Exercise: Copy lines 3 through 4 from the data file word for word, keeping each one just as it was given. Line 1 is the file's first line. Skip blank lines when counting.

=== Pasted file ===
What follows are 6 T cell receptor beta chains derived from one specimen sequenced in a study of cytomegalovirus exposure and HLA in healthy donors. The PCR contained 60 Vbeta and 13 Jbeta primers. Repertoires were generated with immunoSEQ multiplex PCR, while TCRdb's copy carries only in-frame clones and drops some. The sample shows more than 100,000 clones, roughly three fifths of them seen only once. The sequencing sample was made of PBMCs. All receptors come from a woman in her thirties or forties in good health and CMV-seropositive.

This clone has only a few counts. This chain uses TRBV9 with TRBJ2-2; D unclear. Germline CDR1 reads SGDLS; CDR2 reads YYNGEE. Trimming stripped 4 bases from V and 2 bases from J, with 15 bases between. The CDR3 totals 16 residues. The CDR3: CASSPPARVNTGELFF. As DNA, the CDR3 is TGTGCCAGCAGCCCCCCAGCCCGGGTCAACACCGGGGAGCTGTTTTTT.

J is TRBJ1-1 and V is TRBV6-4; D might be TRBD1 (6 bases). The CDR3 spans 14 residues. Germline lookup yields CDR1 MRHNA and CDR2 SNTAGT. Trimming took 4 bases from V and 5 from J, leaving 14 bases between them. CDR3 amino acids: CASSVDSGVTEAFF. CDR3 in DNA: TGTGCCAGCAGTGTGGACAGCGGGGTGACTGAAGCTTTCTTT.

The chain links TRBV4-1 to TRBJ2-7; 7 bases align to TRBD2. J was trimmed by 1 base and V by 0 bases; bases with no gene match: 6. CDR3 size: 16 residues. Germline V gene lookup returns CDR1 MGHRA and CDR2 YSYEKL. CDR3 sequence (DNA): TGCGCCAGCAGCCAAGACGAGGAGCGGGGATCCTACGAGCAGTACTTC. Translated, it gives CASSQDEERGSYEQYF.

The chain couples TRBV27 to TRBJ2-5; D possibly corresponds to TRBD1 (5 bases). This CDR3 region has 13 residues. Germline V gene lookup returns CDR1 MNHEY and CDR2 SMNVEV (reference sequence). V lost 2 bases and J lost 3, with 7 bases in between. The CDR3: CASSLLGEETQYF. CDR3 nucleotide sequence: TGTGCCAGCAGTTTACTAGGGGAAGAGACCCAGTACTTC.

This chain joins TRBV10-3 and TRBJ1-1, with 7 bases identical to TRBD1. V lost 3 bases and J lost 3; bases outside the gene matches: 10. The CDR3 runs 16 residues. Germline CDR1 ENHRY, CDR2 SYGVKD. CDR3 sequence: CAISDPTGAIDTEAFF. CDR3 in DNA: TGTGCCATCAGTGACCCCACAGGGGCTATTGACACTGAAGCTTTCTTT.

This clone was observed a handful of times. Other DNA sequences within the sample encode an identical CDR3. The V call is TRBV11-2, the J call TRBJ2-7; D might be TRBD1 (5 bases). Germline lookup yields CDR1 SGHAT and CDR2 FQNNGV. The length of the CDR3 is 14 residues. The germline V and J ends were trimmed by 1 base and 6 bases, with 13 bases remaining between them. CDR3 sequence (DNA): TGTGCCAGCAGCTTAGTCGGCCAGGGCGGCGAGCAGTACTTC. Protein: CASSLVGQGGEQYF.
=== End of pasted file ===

J is TRBJ1-1 and V is TRBV6-4; D might be TRBD1 (6 bases). The CDR3 spans 14 residues. Germline lookup yields CDR1 MRHNA and CDR2 SNTAGT. Trimming took 4 bases from V and 5 from J, leaving 14 bases between them. CDR3 amino acids: CASSVDSGVTEAFF. CDR3 in DNA: TGTGCCAGCAGTGTGGACAGCGGGGTGACTGAAGCTTTCTTT.

The chain links TRBV4-1 to TRBJ2-7; 7 bases align to TRBD2. J was trimmed by 1 base and V by 0 bases; bases with no gene match: 6. CDR3 size: 16 residues. Germline V gene lookup returns CDR1 MGHRA and CDR2 YSYEKL. CDR3 sequence (DNA): TGCGCCAGCAGCCAAGACGAGGAGCGGGGATCCTACGAGCAGTACTTC. Translated, it gives CASSQDEERGSYEQYF.